Both of these excellent characters are flat characters, in that they only have two or three attributes and never develop or change as the novel progresses. The Aged Parent is noted for his deafness and his love for his son and the pride he has of him. This of course results in hilarious scenes when his audience has but to nod to communicate with him and the difficulties that anyone has in engaging him in any topic of conversation. Consider the difficulties that Pip experiences:
As I could not sit there nodding at him perpetually, without making some other atttempt to interest him, I shouted an inquiry...
Miss Skiffins is presented as another larger-than-life Dickensian character who is notable for her woodeness and her fondness for garish colours in her dress:
Miss Skiffins was of a wooden appearance, and was, like her escort, in the post-office branch of the service. She might have been some two or three years younger than Wemmick, and I judged her to stand possessed of portable property. the cut of her dress from the waist upward, both before and behind, made her figure very like a boy's kite; and I might have pronounced her gown a little too decidedly orange, and her gloves a little too intensely green.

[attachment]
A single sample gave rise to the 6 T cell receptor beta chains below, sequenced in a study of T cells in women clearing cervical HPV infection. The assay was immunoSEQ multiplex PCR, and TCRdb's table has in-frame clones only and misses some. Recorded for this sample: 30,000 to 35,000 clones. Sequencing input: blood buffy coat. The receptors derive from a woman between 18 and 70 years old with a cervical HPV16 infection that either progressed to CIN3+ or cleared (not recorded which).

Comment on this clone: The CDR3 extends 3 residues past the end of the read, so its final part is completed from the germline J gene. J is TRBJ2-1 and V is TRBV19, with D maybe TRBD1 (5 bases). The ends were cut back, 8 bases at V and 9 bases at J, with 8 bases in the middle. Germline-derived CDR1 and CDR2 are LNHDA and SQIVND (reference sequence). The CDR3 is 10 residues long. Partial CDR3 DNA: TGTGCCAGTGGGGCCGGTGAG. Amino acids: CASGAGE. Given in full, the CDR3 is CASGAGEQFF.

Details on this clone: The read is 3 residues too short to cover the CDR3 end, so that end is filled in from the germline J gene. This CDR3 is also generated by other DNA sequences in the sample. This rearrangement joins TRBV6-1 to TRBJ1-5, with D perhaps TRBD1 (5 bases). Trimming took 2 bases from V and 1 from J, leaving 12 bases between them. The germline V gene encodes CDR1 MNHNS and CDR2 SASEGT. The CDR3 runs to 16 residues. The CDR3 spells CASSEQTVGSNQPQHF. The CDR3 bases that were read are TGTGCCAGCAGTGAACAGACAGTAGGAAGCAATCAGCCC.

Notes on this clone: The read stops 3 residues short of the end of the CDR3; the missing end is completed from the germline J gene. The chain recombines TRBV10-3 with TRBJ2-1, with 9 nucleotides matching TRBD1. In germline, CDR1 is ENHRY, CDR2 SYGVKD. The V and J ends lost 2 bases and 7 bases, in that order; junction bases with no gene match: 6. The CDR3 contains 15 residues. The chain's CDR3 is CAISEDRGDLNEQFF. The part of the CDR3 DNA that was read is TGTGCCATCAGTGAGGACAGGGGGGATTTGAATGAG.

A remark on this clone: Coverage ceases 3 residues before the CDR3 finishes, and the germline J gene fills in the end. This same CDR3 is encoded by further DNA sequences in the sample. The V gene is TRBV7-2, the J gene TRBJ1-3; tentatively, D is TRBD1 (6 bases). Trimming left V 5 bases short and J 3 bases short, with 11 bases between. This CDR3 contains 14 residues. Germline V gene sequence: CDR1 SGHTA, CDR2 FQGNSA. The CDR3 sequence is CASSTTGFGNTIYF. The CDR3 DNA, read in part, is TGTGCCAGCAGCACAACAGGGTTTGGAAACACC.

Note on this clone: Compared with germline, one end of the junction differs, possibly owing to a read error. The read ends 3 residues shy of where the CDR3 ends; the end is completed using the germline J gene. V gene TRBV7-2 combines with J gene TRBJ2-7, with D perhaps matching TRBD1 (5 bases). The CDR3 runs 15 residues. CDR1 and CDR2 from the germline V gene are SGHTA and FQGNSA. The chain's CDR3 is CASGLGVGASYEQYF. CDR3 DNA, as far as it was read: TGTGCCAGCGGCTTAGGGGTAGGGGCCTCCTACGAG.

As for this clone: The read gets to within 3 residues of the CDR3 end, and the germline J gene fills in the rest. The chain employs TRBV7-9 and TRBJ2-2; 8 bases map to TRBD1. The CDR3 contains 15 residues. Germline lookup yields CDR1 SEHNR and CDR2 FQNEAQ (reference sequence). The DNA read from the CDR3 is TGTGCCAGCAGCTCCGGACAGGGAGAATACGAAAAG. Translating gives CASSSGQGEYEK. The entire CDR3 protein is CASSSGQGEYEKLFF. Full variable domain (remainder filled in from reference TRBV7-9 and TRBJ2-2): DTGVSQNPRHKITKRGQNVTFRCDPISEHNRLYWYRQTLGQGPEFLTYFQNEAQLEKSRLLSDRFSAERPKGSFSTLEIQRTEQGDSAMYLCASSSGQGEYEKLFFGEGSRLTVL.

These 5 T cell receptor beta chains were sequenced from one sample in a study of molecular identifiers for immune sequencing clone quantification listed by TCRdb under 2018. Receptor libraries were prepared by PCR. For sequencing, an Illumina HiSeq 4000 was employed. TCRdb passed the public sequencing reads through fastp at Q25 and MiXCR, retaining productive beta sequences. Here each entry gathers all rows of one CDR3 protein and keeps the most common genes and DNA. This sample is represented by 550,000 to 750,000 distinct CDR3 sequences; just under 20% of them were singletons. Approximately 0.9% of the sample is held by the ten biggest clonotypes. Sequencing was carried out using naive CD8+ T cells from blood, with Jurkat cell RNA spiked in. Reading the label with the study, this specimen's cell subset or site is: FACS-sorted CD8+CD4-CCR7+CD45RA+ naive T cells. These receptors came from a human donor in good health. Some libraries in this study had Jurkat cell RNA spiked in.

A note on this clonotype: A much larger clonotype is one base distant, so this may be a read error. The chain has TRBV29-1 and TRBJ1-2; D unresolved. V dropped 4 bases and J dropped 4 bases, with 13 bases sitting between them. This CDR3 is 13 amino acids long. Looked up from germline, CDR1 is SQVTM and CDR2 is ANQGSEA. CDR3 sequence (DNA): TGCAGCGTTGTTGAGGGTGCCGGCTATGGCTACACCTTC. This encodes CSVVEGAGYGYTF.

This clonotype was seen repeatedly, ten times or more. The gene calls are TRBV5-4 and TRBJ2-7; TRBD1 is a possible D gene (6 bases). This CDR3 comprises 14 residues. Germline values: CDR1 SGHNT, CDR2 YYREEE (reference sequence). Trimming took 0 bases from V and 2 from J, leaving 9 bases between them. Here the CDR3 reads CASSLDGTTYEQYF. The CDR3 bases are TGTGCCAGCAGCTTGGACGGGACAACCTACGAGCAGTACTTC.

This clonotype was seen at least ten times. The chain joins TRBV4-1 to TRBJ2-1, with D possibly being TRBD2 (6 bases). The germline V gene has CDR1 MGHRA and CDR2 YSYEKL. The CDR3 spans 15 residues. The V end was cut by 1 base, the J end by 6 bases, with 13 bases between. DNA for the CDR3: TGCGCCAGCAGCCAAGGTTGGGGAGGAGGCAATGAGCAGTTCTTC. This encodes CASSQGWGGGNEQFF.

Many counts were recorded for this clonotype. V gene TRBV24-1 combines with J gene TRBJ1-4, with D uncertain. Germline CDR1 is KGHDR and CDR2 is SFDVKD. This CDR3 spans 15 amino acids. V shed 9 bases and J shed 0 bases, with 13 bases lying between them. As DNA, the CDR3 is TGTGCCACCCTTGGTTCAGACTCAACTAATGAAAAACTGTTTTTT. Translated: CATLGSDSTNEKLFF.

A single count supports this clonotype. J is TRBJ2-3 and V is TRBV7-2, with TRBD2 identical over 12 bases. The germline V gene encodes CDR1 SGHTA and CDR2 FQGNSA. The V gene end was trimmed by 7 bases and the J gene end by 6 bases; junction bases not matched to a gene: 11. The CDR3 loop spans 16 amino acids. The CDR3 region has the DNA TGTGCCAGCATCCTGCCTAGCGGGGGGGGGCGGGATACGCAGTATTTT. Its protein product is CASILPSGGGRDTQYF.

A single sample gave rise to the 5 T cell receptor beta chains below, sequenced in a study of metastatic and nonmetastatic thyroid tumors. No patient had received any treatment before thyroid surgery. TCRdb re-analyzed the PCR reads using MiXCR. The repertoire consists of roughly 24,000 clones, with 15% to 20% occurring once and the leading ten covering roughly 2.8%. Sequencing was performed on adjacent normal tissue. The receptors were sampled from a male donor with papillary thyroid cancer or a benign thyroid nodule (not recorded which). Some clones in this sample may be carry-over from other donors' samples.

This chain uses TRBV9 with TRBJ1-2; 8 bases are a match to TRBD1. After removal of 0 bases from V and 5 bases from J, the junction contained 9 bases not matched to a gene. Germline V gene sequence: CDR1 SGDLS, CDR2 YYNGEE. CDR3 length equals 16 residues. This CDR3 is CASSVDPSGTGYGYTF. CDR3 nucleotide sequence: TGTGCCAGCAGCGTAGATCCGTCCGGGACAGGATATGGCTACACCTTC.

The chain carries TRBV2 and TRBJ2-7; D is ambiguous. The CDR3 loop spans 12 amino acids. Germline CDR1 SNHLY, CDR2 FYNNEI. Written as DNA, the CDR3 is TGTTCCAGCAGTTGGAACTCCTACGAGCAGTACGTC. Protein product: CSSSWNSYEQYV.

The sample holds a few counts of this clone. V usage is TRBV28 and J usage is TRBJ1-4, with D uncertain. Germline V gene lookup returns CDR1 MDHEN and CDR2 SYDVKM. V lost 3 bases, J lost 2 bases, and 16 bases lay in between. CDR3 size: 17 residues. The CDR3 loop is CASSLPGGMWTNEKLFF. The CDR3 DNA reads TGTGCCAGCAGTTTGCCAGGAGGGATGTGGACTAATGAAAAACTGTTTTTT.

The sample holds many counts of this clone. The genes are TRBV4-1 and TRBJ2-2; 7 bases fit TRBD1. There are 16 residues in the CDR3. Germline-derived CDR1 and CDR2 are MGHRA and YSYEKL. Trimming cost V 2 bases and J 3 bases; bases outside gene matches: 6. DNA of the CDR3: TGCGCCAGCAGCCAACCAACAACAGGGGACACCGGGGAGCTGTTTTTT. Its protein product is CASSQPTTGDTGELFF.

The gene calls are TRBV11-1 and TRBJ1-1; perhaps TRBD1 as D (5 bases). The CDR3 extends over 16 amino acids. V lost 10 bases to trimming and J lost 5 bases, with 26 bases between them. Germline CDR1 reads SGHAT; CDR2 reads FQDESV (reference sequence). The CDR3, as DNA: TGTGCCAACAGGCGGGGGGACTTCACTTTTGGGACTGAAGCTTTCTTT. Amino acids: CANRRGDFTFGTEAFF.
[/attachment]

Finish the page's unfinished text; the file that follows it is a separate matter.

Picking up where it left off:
She is thus introduced as another flat character in this chapter who is notable only in terms of her relationship with Wemmick and the happiness that he manages to attain outside of his work.